The Scratchbread team opens gluten-free bakery in Williamsburg
It’s been a minute since New York has heard from Matthew Tilden, the chef behind Bed-Stuy’s famous Scratchbread neighborhood bakery. In the half-decade since Tilden closed his beloved bread counter with a 42 verse poem, the chef has done consulting work, including for the Maya Congee Cafe in Bed-Stuy and High Low Beverage Company in Bushwick, as well as some reflection. He thought about how to create a better, more sustainable food business – don’t hire unpaid interns, find a managing partner – and understood that his next project, a neighborhood bakery called 7 grain army, will focus on grains, not gluten.
Among the lessons he’s learned, there’s one thing he’s ready to share with the world (or at least Williamsburg to begin with): “Muffins suck.”
More than five years after closing his first business, Tilden opened his second project earlier this spring, a corner bakery at 88 Roebling Street where everything is gluten-free. After opening 7 Grain Army – first as a 4/20 and Mother’s Day pop-up, then as a weekend-only operation with baked goods and prepared foods – Tilden and her co- founder Jeffrey Olsen is gearing up to grow in a big way, with overtime, gluten-free “flour” tortillas and a few more grains.
Fans of Tilden’s work at Bed-Stuy might be scratching their heads. Sure, a frozen version of his legendary Anson Mills oatmeal made its way to the new bakery, but what about the sourdough and bourbon wheat breads that earned Scratchbread its citywide tracking? Notably, neither Tilden nor Olsen follow a gluten-free diet. The decision to move away from wheat was driven by the duo’s desire to create breakfast options that emphasize whole grains, seeds, and pre and probiotics.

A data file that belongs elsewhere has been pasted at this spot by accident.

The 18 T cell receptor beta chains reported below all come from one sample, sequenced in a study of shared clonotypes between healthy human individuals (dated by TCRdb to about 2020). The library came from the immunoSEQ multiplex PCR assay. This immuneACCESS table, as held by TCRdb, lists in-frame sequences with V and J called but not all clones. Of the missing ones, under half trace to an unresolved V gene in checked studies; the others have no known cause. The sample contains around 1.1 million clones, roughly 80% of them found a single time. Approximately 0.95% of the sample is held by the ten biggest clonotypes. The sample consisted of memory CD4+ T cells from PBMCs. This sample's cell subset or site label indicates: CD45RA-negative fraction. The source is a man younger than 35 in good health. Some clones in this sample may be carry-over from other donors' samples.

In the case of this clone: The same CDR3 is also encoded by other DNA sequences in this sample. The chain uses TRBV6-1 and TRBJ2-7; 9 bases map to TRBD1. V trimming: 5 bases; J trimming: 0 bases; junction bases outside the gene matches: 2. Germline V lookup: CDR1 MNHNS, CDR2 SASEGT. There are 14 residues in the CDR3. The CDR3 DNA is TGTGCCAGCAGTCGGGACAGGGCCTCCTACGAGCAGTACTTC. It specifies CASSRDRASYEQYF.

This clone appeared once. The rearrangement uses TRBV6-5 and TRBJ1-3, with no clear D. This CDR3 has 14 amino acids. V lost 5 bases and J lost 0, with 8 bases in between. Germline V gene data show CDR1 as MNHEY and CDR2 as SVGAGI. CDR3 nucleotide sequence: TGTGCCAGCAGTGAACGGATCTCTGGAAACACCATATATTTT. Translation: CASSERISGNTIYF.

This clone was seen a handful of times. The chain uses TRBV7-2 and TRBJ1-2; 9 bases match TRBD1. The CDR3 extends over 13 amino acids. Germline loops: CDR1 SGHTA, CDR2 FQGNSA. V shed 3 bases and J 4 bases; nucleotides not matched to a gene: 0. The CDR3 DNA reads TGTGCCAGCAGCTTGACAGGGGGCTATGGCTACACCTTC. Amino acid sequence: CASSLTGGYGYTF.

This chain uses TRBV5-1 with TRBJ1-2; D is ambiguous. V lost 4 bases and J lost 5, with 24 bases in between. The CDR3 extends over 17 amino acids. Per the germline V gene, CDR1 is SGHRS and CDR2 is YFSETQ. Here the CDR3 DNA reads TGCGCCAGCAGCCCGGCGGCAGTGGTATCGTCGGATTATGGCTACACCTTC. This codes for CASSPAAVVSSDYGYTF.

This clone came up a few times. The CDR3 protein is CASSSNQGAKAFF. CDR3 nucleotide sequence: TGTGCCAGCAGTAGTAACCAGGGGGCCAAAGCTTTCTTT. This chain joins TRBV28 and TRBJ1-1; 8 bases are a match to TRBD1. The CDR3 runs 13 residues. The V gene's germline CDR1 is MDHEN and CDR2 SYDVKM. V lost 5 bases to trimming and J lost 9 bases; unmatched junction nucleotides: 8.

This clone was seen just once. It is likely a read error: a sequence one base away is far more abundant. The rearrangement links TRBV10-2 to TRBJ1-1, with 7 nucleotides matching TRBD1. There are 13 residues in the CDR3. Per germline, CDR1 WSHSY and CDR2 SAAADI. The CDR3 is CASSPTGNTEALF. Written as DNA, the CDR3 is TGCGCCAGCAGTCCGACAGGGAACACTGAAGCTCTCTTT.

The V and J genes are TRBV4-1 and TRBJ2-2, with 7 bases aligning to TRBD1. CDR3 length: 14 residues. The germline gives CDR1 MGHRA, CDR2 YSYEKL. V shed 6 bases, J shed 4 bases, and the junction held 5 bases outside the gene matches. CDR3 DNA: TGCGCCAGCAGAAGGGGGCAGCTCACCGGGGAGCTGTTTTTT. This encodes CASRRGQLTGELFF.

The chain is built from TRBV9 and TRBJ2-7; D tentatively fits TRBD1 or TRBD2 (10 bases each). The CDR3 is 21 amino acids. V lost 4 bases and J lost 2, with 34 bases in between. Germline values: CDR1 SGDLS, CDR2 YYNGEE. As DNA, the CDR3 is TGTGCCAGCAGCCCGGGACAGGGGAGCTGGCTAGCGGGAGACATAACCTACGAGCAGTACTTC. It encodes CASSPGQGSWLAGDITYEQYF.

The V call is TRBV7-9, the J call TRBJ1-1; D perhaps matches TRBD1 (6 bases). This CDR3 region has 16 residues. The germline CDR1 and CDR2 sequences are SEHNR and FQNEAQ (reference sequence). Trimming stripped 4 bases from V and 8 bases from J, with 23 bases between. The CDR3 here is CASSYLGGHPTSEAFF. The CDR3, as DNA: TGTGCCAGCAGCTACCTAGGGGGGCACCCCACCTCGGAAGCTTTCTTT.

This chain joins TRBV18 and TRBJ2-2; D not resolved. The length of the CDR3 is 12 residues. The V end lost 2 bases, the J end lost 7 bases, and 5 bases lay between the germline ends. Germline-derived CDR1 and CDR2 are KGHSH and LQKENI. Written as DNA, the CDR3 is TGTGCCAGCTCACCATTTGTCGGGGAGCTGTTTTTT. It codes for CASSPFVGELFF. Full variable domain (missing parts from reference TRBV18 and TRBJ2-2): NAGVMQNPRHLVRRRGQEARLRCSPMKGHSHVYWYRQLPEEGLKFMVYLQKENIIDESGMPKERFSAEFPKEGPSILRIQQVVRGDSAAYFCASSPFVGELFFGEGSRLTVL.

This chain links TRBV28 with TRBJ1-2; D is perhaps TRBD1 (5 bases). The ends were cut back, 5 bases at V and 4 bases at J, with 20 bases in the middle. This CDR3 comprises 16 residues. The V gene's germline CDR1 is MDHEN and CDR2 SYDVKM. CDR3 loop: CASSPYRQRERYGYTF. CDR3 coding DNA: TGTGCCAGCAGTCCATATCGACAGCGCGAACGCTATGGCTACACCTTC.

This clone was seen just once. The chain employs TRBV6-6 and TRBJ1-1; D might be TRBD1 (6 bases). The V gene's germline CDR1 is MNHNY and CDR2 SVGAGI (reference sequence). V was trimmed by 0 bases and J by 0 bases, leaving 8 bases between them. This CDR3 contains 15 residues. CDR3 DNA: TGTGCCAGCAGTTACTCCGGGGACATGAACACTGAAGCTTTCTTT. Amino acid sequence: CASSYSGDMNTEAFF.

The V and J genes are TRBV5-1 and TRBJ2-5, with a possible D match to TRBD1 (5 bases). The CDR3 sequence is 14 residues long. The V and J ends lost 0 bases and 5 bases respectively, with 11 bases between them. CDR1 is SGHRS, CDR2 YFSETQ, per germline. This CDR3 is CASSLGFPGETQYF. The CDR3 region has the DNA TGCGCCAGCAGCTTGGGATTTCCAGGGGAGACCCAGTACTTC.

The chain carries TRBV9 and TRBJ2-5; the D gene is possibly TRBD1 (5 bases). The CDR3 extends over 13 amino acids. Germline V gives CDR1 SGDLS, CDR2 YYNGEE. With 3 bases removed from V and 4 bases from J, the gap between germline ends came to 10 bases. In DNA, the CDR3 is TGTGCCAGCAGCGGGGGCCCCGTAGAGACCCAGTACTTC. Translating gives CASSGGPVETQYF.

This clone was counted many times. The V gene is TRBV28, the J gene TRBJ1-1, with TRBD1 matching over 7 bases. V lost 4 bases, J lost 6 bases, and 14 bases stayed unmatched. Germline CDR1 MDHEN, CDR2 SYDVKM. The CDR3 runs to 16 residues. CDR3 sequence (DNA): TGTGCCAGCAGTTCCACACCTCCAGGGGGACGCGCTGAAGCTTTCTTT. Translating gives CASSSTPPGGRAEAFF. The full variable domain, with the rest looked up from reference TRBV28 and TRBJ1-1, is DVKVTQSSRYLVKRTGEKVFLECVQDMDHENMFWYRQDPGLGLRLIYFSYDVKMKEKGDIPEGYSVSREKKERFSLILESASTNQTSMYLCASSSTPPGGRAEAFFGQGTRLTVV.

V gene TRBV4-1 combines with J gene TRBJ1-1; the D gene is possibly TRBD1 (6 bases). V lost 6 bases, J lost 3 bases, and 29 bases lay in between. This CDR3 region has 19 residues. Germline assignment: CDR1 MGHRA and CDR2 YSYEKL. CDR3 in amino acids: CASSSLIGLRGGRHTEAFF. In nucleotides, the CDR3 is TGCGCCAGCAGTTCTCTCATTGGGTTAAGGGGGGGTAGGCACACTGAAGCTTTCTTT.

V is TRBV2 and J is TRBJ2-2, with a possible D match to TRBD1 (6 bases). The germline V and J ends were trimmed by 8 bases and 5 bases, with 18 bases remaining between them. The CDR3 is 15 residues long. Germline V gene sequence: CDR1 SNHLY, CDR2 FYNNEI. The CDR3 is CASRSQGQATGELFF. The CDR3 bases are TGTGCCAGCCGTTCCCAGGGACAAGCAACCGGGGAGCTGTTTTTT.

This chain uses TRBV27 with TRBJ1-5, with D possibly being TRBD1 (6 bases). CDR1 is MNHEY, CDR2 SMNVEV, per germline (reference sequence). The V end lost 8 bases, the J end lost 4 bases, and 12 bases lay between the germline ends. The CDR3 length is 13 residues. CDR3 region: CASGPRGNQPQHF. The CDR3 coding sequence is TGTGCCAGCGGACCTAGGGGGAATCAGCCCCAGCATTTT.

It all started with muffins, which “are basically cakes,” says Tilden. ” We do not want [people] walk away having 50 percent of what they just ate be sugar. We want it more in the 20% range, with some probiotics. At 7 Grain Army, where baked goods are made from grains like fonio and quinoa, he calls his version of the muffin a “muFin.”
What is the capital letter? Tilden says it means “a big breakfast cake major.”
Some Scratchbread fans might be disappointed, but then again, 7 Grain Army isn’t exactly for Scratchbread fans, Tilden says. “I don’t care if people expect certain things,” he says. “It’s for the people who really need what we’re doing.” He means gluten-intolerant New Yorkers, who would have lined up at the new bakery, hoping for a single gluten-free option and finding a gluten-free menu.
The local bakery’s menu seems to grow longer with each visit, but currently includes loaves of millet and sorghum bread, patties full of cinnamon-pecan coffee cake, and nearly half a dozen. of muFins. In this last category, don’t miss the blueberry-oat version – the duo plunges the blueberry-cranberry jam directly into the center – or the corn muFin, made from Anson Mills corn flour and fonio, a West African cereal without gluten also present. on the menus of Teranga and Fieldtrip.
Drinks include coffee from Parlor Roasters and jamu, a Balinese drink made with turmeric, ginger, coconut sugar and lime that Tilden encountered while hiking the Indonesian island after Scratchbread closed. .